Preacher #59-60: The Thunder of His Guns

Jesse Custer makes a deal with the devil as we move into the final issues of Preacher. Join us as we discuss Jesse’s master plan, Herr Starr’s grammatical tips, our favorite thriller of 1997, and the proper usage of “looming.”


Show Notes

3:08 – The comic will perfunctorily describe the history a little later, but for your edification: the Alamo is a former Roman Catholic mission and the site of a pivotal battle in the Texas Revolution, the war in which Texas won its independence from Mexico. The mission, which had previously been converted into a garrison, came under attack by a Mexican Republic army unit commanded by General Antonio Lopez de Santa Anna. Between 180 and 260 Texan troops, including folk heroes like Jim Bowie and Davy Crockett, held out in a 13-day siege before finally being killed to the last man. “Remember the Alamo” became a Texan battle cry in the subsequent Battle of San Jacinto, where the Republic of Texas won its freedom and took its revenge in an equally horrific slaughter of retreating Mexican soldiers. As the man says, “Look too close and the legend cracks.”

4:19 – That’d be Jim Bowie, famous frontiersman, duelist, and popularizer of the Bowie knife. Bowie’s father certainly bequeathed him 10 slaves upon his death, and Bowie and his brother Rezin conspired with pirate Jean Lafitte to smuggle slaves into the United States from Galveston (at the time technically part of Spanish Texas, but a haven for pirates and Mexican revolutionaries), in defiance of the 1807 Act Prohibiting the Importation of Slaves. Bowie was too sick to fight on the final days of the Alamo, and accounts vary as to whether he committed suicide, was murdered in his bed, or fought to the last, sitting in his cot with his back against the wall and pistols in his hands.

4:27 – The idea that legends have a power of their own and live on independent from the truth, for good or ill, is sort of a recurring theme in this comic. The Saint of Killers is a living legend who’s all but forgotten the man he once was. Come to think of it, Jesse’s ill-fated friendship with Cassidy is like a legend mistaken for the real thing: the myth of Cassidy as a good guy and good friend that both he and Jesse wanted to believe. That’s not to mention the series’ take on religion.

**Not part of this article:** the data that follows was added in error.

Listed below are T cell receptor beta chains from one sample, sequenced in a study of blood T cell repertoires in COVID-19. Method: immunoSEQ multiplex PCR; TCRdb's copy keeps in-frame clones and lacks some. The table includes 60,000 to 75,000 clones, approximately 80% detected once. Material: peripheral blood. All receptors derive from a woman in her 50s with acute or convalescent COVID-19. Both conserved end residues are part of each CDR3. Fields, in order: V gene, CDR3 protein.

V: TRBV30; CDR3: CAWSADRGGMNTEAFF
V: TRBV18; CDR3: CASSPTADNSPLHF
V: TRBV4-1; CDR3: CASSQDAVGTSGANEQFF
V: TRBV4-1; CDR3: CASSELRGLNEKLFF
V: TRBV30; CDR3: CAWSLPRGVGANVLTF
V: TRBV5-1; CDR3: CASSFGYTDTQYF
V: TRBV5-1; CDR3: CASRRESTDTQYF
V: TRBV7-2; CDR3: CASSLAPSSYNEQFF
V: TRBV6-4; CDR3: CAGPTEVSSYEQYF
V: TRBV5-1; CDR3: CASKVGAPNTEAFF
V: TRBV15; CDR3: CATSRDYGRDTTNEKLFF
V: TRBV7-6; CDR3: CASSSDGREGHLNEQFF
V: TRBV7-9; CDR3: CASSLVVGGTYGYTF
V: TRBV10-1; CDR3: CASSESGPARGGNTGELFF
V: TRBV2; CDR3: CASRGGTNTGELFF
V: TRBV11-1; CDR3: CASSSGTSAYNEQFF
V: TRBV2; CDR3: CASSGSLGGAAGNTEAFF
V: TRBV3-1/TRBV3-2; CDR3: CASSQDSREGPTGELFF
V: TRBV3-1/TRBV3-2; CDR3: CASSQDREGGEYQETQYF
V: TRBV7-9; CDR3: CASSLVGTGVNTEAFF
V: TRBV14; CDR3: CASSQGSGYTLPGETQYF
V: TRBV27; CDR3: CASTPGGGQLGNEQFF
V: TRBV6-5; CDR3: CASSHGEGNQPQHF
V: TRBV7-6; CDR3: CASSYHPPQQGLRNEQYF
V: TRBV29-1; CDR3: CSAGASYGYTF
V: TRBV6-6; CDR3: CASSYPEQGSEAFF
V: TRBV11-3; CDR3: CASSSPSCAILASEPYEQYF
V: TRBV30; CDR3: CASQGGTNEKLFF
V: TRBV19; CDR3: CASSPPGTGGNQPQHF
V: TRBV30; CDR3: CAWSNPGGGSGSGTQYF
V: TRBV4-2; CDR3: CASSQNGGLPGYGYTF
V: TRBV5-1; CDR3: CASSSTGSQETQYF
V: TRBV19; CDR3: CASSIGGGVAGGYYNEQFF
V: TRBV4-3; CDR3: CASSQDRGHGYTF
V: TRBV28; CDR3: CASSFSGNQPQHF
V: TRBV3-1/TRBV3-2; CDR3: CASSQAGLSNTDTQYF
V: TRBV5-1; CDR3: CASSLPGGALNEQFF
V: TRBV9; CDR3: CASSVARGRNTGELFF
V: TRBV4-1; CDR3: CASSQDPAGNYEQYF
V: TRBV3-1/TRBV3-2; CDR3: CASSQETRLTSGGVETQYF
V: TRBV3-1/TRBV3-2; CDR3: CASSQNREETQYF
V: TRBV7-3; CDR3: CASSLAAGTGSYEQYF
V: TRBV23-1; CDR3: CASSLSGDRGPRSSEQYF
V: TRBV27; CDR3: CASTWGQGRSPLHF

5:56 – Greg Rucka’s impressive comics résumé includes co-creating Gotham Central and the modern Batwoman, writing the Batman arcs Bruce Wayne: Murderer? and Bruce Wayne: Fugitive, and a pretty sweet run on Wonder Woman.

7:59 – I described Jesse and Cassidy’s violent brawls with other men in bars as consensual fun. Cassidy’s recurring abuse of women is, appropriately, treated instead as horrifically out of line.

8:28 – As we explained in our coverage of Hellblazer #21, the “vinegar stroke” is the point of no return for a man during a sex act.

9:50 – In “Objects in Space,” the last episode of the short-lived cult classic sci-fi series Firefly, bounty hunter Jubal Early tries to make the excuse to his telepathic quarry, River, that he only hurts people because his job requires it. She retorts that he chose the job because he liked hurting people, something he’s unable to admit even to himself.